It is good to describe how now too the sole most merciful and compassionate God, by the welcome intercession of the undefiled Mother, who is in truth our Lady Mother of God and ever-Virgin Mary, with his mighty hand saved this humble city of his from the utterly godless enemies who encircled it in concert, and redeemed the people who were present within it from the imminent sword, captivity, and most bitter servitude. (Chron. Pasch. 626)
Heraclius participated in the thanksgivings at the capital over the winter of 626 before returning to the offensive in 627. He too made common cause with an ally from the steppes, the western Turkic Khagan, and advanced through Lazica and Iberia to meet these new allies outside the city of Tiflis, which was placed under siege. While the Turks maintained the blockade, the Romans moved south again into Azerbaijan. In December they crossed the Zagros and confronted a large Sassanian army near Nineveh. Heraclius' victory opened the path for the Romans to advance south on Ctesiphon itself. The presence of a victorious and threatening enemy force on the river Zab achieved precisely the same effect as Bahram's mutiny had done in 591. The Sassanian king Khusro II was overthrown and murdered, to be replaced by his son Kavad Siroe who negotiated an armistice and sued for peace. Heraclius returned to Constantinople and a new treaty was struck with the Persians which restored the boundary between the two empires along the frontier which had prevailed before 591, running from Lazica through Theodosiopolis and Citharizon to Dara in Mesopotamia.
Complications followed. Kavad Shiroe himself died in autumn 628 and was succeeded by his young son Ardashir. Meanwhile, most of Syria, Palestine, and Egypt remained in Sassanian hands under the control of Shahrvaraz, who was now based in Alexandria. He entered into negotiations with Heraclius to restore the Near East to Rome, provided that Rome supported his own bid to take power at Ctesiphon. He demanded that the northern frontier section of the empire should now also be shifted westwards to the line of the upper Euphrates. Heraclius, however, achieved a crucial prize, the restitution of the True Cross to Jerusalem. At the beginning of 630 Shahrvaraz entered Ctesiphon, and had Ardashir killed in April. Six weeks later he himself was dead and was succeeded in power by a daughter of Khusro II, who was forced by Heraclius to restore to Rome the Transcaucasian territory occupied between 591 and 602.
The Persian state now imploded into a civil war which saw six short-lived rulers succeed to the throne until the accession of Yazdgird III, the last Sassanian king who ruled between 633 and 651.33 Heraclius meanwhile celebrated his triumph by becoming the first Roman emperor to enter Jerusalem, where he presided over the ceremony of the restoration of the Cross.
Heraclius' success in the last great war with the Persian Empire depended on the Roman ability to transform the nature of their empire at a moment when it was on the verge of disintegration. This transformation took many forms. Heraclius' own route to power, from Africa via Alexandria to Constantinople, which took two years and involved the organization of the resources of Egypt and the Near East against the usurper Phocas, prepared the ground for a new style of rulership. Heraclius himself broke with a tradition more than two centuries old by opting to lead Roman forces on campaign in person. Just as his coup had illustrated the old secret of empire, that emperors might be created elsewhere than at the capital, so his brash campaigning showed that, in moments of extreme crisis, aggression in other critical areas paid greater dividends than relying on survival in fortress Constantinople. His personal style of leadership was linked to strategic adaptability. The emphasis on a cavalry strike force, which had been the hallmark of Roman armies since the fourth century, was reversed. Heraclius' wars were fought by troops in which infantry predominated, as was to be the case with later Byzantine forces. One reason for this may simply have been that it was less expensive and logistically less challenging to maintain infantry armies in the field.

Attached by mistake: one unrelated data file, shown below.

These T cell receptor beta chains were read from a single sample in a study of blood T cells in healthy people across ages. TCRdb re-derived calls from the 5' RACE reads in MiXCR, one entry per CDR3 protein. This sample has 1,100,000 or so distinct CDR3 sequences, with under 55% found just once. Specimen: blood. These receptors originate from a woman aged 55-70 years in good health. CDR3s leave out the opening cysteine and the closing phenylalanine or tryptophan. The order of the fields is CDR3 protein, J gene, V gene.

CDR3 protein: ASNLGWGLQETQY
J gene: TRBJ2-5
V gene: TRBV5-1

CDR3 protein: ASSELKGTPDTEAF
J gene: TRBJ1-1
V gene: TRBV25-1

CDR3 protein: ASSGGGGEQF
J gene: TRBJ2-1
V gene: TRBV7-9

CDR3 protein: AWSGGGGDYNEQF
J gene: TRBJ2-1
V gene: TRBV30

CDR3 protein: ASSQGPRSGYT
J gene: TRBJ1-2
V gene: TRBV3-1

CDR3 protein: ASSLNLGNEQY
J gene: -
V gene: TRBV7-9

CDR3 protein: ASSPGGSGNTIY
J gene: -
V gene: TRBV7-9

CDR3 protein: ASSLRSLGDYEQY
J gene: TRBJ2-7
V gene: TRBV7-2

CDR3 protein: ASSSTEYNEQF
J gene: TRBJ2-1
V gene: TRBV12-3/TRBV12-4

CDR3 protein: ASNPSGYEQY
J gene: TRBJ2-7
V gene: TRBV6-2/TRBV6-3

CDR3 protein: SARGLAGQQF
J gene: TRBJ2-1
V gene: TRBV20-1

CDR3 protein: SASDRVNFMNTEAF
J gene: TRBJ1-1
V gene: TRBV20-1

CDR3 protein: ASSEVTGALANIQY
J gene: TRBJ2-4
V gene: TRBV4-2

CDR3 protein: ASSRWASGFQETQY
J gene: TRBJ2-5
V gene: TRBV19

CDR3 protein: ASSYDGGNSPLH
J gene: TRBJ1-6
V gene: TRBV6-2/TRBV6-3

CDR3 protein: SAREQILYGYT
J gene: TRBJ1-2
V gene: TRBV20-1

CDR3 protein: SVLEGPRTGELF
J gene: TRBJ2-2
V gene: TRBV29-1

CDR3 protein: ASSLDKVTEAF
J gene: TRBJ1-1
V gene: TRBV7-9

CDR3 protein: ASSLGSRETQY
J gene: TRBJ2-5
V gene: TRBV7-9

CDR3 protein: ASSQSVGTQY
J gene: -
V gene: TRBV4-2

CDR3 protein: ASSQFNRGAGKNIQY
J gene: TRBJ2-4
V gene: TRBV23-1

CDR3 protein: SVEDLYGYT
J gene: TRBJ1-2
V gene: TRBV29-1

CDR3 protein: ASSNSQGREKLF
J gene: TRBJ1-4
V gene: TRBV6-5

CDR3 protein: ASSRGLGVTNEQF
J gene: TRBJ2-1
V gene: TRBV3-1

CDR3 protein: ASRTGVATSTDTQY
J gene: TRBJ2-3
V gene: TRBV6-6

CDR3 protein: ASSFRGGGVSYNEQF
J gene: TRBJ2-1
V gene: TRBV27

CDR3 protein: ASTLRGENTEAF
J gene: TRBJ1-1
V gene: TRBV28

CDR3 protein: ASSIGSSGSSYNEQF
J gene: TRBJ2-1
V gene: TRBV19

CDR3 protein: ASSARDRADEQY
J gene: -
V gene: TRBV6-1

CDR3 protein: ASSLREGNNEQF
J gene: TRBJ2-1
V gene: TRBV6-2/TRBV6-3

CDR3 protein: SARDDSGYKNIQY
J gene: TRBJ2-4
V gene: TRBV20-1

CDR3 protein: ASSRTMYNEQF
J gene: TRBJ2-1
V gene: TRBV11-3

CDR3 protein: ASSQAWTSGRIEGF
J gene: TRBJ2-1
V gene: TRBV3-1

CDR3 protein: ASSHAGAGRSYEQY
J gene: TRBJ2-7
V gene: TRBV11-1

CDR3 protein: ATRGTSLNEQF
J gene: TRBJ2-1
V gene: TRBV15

Heraclius and his regime kept their nerve and drew on long experience during the years of crisis. Apart from maintaining a tactical and strategic initiative during the campaigns, they also played their diplomatic cards to good effect. The defense of the Balkans had to be abandoned. The Avars were held in check by tribute payments between 604 and 619, although they controlled all Illyricum west of Serdica and Naissus, which were both sacked around 614. The Sclaveni, whose diffused leadership was less amenable to diplomacy, were a continuous threat in Macedonia, Thessaly, and Greece. Thessalonica survived onslaughts in 604, 615, and 618 thanks to its mighty fortifications, stout local resistance, and the protection of St Demetrius. The Slavs created a primitive fleet of boats made from hollow tree trunks, with which they menaced the Aegean islands and the west coast of Asia Minor, and which almost succeeded in creating a bridge between the Persian and Avar forces at the siege of Constantinople in 626. After this failure the Avar–Slav coalition appears to have fractured, and although Slav colonization of the Balkans continued apace, the power of the Khagan ebbed away. Meanwhile on the eastern front, Rome struck critical new alliances with the Turkic tribes, who were now the most powerful force on the steppes. They were soon to show themselves to be a greater danger to the Sassanians than the Hephthalites had been in the fifth century.